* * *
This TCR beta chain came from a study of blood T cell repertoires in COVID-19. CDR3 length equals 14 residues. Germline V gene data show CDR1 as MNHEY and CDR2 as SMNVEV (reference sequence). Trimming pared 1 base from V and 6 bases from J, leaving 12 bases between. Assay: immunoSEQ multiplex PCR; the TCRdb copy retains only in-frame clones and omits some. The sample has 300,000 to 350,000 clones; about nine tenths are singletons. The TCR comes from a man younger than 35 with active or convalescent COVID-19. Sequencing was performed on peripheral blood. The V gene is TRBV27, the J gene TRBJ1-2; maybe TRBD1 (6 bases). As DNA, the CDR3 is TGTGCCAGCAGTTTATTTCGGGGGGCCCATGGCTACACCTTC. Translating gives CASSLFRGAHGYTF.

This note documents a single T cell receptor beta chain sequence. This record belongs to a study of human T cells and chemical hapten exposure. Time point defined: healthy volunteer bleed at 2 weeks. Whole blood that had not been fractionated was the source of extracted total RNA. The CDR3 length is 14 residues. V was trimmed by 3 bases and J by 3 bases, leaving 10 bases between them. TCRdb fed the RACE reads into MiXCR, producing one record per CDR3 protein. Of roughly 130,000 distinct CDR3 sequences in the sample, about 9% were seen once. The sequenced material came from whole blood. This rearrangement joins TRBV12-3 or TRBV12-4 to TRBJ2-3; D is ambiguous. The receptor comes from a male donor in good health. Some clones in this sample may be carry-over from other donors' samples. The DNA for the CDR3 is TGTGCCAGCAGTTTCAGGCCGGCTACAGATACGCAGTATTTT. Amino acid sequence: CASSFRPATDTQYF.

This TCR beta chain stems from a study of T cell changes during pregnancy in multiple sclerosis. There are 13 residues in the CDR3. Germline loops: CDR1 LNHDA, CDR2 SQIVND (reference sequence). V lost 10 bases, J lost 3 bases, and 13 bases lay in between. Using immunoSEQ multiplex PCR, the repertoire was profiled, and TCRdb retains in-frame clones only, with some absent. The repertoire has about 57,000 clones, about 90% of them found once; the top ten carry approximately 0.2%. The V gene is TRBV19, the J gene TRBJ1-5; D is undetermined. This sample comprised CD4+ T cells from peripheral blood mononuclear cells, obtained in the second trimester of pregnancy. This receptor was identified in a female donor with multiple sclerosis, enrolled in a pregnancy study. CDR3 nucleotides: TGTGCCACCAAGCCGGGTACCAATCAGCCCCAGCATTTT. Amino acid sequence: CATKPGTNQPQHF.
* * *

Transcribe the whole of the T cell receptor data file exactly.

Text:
This TCR beta chain came from a study of blood T cell repertoires in COVID-19. CDR3 length equals 14 residues. Germline V gene data show CDR1 as MNHEY and CDR2 as SMNVEV (reference sequence). Trimming pared 1 base from V and 6 bases from J, leaving 12 bases between. Assay: immunoSEQ multiplex PCR; the TCRdb copy retains only in-frame clones and omits some. The sample has 300,000 to 350,000 clones; about nine tenths are singletons. The TCR comes from a man younger than 35 with active or convalescent COVID-19. Sequencing was performed on peripheral blood. The V gene is TRBV27, the J gene TRBJ1-2; maybe TRBD1 (6 bases). As DNA, the CDR3 is TGTGCCAGCAGTTTATTTCGGGGGGCCCATGGCTACACCTTC. Translating gives CASSLFRGAHGYTF.

This note documents a single T cell receptor beta chain sequence. This record belongs to a study of human T cells and chemical hapten exposure. Time point defined: healthy volunteer bleed at 2 weeks. Whole blood that had not been fractionated was the source of extracted total RNA. The CDR3 length is 14 residues. V was trimmed by 3 bases and J by 3 bases, leaving 10 bases between them. TCRdb fed the RACE reads into MiXCR, producing one record per CDR3 protein. Of roughly 130,000 distinct CDR3 sequences in the sample, about 9% were seen once. The sequenced material came from whole blood. This rearrangement joins TRBV12-3 or TRBV12-4 to TRBJ2-3; D is ambiguous. The receptor comes from a male donor in good health. Some clones in this sample may be carry-over from other donors' samples. The DNA for the CDR3 is TGTGCCAGCAGTTTCAGGCCGGCTACAGATACGCAGTATTTT. Amino acid sequence: CASSFRPATDTQYF.

This TCR beta chain stems from a study of T cell changes during pregnancy in multiple sclerosis. There are 13 residues in the CDR3. Germline loops: CDR1 LNHDA, CDR2 SQIVND (reference sequence). V lost 10 bases, J lost 3 bases, and 13 bases lay in between. Using immunoSEQ multiplex PCR, the repertoire was profiled, and TCRdb retains in-frame clones only, with some absent. The repertoire has about 57,000 clones, about 90% of them found once; the top ten carry approximately 0.2%. The V gene is TRBV19, the J gene TRBJ1-5; D is undetermined. This sample comprised CD4+ T cells from peripheral blood mononuclear cells, obtained in the second trimester of pregnancy. This receptor was identified in a female donor with multiple sclerosis, enrolled in a pregnancy study. CDR3 nucleotides: TGTGCCACCAAGCCGGGTACCAATCAGCCCCAGCATTTT. Amino acid sequence: CATKPGTNQPQHF.